If you haven’t heard of the America’s Great Outdoors Initiative before, no worries… neither had I (and I watch out for these things). But, while most of us have been watching for news of climate change legislation out of Washington (that’s still hung up), President Obama launched this effort “…to promote and support innovative community-level efforts to conserve outdoor spaces and to reconnect Americans to the outdoors” back in April. There have been listening sessions around the country all Summer long. And now, the deadline for a report from the the Secretaries of the Interior and of Agriculture, the Administrator of the Environmental Protection Agency (EPA), and the Chair of the Council on Environmental Quality (CEQ) is coming due (on November 15th).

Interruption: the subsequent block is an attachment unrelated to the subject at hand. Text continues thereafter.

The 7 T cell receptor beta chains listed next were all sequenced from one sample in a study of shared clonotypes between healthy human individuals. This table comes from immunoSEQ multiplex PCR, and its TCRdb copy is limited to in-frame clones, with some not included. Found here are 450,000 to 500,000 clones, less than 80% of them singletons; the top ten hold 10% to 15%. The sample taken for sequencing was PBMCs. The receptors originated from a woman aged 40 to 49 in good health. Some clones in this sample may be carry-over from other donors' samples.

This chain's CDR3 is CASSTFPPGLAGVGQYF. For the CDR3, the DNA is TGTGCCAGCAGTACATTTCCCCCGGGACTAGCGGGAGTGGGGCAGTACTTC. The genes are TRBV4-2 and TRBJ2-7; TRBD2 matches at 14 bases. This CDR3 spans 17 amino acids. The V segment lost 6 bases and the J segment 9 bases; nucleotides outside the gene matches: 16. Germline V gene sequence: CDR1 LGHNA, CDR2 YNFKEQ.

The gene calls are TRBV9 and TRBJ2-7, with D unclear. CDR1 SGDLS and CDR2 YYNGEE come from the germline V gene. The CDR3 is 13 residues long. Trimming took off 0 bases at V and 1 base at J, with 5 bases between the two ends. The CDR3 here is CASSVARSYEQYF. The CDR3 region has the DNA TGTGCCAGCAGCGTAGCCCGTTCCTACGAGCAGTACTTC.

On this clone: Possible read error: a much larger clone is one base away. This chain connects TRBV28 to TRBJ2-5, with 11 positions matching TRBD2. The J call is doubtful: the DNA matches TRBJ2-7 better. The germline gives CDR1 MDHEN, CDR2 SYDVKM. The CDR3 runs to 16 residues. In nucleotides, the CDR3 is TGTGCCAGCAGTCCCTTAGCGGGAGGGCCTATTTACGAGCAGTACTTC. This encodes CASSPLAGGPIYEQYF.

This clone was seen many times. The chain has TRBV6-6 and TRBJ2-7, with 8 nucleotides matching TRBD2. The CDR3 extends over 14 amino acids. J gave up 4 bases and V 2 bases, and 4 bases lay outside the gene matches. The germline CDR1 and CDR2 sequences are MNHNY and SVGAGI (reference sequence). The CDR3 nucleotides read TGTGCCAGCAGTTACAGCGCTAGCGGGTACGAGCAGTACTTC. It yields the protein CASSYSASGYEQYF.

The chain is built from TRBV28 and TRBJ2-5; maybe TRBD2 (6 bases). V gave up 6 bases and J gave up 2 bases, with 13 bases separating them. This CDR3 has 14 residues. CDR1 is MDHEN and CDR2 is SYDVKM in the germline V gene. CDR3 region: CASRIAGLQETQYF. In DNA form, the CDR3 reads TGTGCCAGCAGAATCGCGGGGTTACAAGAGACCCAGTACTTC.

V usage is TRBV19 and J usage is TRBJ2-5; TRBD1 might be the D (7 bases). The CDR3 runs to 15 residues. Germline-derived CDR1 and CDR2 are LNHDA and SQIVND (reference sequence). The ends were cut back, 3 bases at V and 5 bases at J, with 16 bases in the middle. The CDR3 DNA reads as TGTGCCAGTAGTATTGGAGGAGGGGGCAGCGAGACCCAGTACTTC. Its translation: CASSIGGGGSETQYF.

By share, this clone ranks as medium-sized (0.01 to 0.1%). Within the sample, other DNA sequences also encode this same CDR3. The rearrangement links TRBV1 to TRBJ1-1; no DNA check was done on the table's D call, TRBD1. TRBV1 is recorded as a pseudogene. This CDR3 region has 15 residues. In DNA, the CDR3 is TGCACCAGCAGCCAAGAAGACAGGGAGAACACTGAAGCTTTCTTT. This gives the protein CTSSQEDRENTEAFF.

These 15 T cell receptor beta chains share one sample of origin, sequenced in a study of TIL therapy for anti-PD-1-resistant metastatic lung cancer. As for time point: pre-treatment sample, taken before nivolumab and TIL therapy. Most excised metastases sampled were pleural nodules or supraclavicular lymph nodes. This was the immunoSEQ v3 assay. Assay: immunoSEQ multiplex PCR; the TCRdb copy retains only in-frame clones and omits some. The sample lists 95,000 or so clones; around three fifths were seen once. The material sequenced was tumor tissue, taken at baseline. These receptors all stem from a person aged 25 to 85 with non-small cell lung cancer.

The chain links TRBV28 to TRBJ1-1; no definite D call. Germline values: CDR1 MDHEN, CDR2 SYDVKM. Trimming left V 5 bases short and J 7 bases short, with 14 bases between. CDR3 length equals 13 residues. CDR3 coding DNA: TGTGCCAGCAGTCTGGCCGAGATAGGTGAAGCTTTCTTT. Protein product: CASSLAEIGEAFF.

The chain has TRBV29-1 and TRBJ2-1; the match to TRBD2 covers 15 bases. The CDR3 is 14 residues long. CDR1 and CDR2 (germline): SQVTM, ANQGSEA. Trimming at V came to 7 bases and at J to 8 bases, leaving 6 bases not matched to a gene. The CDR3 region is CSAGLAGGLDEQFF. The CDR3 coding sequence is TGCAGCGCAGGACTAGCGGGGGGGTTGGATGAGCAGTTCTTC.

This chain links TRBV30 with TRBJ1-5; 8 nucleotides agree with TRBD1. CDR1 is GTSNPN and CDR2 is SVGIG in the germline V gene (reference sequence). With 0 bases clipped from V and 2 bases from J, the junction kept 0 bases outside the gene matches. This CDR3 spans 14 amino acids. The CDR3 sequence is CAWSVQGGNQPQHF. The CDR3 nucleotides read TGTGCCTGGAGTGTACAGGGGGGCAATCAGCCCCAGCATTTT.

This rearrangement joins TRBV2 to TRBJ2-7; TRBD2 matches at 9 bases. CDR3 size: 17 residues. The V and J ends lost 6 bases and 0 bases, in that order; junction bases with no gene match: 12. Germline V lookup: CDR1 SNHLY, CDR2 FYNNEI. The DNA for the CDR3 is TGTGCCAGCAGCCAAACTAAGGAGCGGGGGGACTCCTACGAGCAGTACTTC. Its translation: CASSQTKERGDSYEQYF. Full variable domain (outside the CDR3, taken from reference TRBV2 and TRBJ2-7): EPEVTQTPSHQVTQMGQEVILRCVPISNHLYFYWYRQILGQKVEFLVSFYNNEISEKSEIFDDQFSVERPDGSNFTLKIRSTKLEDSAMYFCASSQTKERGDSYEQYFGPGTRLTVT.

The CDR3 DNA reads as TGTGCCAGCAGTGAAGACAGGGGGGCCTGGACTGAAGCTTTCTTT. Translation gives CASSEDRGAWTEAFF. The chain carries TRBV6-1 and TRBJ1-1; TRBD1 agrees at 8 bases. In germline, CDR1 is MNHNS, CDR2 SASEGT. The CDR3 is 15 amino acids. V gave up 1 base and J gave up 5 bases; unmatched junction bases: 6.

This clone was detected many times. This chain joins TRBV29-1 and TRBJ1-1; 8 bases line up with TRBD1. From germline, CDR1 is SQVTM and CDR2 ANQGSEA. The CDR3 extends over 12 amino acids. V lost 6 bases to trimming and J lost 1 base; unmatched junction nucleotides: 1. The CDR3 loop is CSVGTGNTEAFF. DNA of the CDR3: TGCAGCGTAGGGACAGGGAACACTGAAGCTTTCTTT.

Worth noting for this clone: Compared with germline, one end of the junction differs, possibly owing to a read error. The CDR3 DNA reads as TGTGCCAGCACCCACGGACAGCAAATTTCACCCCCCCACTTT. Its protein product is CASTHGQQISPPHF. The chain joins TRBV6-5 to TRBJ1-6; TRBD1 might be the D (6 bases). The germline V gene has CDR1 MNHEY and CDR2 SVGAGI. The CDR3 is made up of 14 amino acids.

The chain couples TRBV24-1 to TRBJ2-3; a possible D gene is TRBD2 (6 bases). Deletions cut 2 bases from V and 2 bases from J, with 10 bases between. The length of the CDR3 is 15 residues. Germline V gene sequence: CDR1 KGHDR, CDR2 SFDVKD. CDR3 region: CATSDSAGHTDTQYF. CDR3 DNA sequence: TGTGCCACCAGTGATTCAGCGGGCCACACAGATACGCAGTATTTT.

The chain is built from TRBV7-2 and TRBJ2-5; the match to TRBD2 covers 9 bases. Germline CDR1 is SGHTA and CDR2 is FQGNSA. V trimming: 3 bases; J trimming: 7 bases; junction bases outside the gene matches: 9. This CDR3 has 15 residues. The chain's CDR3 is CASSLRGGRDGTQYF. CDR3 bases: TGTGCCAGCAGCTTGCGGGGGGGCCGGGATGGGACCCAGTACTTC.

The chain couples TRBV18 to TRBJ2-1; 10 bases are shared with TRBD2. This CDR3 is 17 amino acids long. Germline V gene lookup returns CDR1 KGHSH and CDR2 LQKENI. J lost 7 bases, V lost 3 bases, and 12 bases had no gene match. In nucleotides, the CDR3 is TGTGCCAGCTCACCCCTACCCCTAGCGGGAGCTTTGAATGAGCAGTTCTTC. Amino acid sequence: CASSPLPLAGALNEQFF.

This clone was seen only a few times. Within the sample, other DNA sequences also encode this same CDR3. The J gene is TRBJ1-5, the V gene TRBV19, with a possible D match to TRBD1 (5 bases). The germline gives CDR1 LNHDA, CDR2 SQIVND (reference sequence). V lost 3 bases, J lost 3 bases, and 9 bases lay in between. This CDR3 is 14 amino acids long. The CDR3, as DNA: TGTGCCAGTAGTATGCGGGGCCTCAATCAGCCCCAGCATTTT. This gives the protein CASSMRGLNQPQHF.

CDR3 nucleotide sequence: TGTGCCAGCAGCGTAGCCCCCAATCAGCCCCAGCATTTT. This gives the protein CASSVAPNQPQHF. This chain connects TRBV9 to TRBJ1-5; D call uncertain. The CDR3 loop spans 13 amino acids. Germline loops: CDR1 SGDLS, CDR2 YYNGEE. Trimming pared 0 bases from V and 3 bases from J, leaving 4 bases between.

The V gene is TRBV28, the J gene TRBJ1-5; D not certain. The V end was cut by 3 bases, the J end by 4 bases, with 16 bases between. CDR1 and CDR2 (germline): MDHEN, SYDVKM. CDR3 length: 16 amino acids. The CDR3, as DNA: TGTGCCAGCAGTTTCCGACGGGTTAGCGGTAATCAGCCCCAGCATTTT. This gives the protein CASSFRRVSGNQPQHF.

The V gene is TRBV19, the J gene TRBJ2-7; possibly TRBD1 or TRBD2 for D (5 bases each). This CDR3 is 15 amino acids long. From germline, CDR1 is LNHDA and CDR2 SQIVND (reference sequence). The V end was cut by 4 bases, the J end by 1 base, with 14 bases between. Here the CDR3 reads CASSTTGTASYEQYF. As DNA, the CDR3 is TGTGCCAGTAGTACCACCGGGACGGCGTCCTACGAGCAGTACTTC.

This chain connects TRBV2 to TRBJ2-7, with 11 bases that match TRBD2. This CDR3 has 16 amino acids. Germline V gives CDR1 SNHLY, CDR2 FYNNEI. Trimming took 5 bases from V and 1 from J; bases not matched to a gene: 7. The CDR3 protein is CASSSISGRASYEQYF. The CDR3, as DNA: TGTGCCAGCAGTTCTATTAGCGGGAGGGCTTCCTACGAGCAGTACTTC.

If you’ve read Richard Louv’s Last Child in the Woods, or looked into the detail of “No Child Left Inside” legislation and initiatives,you know that broad health issues (obesity, diabetes, ADHD, and even depression), and concern over environmental awareness, tend to drive the idea of getting kids outdoors more. For a number of programs around the country, though, the stakes are even higher: environmental education is becoming an integral part of working with kids at risk of falling into lives of crime, addiction, and poverty (which make the above-mentioned health issues a bigger likelihood).